Antimicrobial resistance is a problem that affects healthcare delivery around the globe. Factors associated with antimicrobial resistance include overuse or misuse of antimicrobial agents, immunosuppressed patients, and increased technology. Cellular mechanisms of antimicrobial resistance include the decreased uptake of a drug, efflux of the drug, enzymatic inactivation, and alterations in the antimicrobial target site. New treatment options are currently available for resistant organisms. Therapeutic strategies such as antibiotic control policies and antibiotic “cycling” have been proposed as methods for minimizing the emergence of more resistant organisms. Little evidence is available to indicate that these strategies are effective in limiting the emergence of resistance. Clinicians are urged to be judicious in their use and choice of antimicrobials.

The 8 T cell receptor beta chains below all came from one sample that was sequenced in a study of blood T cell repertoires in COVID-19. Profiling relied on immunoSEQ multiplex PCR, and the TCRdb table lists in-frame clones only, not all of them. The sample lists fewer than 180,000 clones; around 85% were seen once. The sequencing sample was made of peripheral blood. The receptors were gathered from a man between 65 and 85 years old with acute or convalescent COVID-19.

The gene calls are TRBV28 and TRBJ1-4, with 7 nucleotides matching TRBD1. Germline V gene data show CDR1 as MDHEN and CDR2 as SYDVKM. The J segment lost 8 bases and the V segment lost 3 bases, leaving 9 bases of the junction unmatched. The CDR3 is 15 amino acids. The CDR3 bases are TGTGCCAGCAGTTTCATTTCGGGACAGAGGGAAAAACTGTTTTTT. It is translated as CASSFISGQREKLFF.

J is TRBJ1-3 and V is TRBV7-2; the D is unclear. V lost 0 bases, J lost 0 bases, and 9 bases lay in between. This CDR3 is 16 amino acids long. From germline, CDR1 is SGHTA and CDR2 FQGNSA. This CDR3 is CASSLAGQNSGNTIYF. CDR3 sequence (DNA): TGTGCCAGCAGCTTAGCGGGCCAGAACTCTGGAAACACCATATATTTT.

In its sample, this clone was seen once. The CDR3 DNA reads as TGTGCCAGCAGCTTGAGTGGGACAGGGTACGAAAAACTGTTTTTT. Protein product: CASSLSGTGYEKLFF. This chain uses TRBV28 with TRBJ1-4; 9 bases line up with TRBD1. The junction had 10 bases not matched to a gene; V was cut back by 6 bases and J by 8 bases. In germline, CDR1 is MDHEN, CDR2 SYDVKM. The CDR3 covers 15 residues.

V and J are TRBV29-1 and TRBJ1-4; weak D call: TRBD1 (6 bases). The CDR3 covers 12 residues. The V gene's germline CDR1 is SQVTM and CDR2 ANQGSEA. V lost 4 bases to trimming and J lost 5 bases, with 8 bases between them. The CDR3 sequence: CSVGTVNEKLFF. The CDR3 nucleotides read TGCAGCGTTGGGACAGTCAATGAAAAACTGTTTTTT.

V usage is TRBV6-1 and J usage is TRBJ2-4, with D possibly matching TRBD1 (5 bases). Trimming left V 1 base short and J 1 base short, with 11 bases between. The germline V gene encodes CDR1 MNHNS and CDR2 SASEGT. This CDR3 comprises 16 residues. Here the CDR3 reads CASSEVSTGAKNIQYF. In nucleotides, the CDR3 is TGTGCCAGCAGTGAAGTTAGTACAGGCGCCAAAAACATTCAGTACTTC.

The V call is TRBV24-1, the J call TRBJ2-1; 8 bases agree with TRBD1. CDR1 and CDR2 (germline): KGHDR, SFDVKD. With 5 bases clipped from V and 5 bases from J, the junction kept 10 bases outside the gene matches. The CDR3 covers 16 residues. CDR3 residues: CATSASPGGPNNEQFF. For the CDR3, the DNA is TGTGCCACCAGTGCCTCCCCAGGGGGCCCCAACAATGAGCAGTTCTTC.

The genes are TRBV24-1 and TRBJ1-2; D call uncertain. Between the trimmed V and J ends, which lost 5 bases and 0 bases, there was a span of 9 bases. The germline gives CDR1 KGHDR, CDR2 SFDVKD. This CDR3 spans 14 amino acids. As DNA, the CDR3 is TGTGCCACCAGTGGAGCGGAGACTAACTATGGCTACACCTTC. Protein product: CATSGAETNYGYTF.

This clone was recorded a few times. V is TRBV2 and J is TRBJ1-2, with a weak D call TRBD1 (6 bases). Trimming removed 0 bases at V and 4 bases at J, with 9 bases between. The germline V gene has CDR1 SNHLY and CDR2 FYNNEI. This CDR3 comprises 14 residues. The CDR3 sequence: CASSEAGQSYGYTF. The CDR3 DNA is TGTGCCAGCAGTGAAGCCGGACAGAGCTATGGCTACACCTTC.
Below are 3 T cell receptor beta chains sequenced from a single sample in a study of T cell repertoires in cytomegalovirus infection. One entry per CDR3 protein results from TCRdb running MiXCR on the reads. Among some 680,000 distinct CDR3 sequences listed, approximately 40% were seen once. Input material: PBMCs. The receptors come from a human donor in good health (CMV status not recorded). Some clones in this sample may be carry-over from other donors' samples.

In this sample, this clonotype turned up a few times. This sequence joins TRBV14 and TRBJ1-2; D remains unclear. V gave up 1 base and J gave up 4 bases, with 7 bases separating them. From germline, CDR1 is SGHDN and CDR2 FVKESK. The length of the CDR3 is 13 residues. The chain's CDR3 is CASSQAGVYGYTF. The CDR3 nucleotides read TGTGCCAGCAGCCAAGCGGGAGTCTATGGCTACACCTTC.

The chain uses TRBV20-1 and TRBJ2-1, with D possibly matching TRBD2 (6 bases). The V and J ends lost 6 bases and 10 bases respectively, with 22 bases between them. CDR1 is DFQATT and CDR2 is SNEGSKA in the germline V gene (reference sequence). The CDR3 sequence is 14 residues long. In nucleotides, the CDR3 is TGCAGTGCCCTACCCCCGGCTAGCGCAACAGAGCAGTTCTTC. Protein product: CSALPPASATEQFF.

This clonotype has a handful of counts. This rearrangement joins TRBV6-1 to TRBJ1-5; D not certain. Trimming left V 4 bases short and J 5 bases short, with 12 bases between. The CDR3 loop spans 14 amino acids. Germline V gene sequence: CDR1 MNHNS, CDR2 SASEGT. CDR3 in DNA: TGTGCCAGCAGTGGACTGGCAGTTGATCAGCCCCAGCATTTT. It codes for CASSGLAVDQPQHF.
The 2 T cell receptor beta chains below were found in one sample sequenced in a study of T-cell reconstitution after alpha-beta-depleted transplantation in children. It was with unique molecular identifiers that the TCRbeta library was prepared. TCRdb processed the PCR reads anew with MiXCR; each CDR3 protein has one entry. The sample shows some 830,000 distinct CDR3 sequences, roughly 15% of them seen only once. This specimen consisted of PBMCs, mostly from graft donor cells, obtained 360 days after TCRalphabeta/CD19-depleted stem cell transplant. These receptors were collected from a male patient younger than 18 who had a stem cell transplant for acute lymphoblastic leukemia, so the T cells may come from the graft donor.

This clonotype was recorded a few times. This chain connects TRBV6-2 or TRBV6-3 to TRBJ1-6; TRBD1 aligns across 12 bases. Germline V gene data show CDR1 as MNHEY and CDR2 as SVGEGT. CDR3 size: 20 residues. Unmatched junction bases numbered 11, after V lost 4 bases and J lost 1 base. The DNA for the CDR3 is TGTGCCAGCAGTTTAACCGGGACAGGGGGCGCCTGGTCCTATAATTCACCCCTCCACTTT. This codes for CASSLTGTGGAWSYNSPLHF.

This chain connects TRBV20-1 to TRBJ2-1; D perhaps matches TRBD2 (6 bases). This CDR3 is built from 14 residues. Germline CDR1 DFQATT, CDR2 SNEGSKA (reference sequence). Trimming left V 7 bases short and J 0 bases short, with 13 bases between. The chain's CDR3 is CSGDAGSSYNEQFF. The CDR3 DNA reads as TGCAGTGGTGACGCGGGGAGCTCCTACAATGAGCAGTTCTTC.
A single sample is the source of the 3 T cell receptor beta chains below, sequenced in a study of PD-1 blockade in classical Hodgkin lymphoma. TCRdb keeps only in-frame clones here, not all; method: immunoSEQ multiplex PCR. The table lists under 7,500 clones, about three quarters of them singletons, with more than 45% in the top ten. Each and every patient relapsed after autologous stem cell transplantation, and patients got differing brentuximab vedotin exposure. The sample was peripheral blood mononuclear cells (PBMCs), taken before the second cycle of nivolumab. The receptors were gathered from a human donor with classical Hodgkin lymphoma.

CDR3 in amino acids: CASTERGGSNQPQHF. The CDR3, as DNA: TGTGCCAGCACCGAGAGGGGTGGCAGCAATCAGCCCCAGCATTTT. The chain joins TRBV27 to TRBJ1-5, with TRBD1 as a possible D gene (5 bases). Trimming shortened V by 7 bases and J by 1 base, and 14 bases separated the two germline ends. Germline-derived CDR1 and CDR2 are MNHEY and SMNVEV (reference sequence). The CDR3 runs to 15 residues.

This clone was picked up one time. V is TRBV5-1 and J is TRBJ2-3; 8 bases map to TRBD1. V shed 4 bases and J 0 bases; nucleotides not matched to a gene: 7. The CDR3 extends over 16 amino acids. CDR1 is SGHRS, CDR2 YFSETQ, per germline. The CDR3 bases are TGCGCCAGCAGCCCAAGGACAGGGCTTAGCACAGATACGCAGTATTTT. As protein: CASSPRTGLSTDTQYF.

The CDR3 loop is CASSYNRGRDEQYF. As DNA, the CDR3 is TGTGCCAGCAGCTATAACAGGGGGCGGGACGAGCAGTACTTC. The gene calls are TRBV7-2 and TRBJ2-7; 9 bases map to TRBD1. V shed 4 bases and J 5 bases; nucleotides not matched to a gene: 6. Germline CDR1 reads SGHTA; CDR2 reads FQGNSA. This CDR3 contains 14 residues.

Emerging Infections| August 01 2002
Antimicrobial Resistance in the Intensive Care Unit: Understanding the Problem
Douglas Houghton, ARNP, MSN, CCRN, CCNS
AACN Adv Crit Care (2002) 13 (3): 410–420.
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Douglas Houghton; Antimicrobial Resistance in the Intensive Care Unit: Understanding the Problem. AACN Adv Crit Care 1 August 2002; 13 (3): 410–420. doi:
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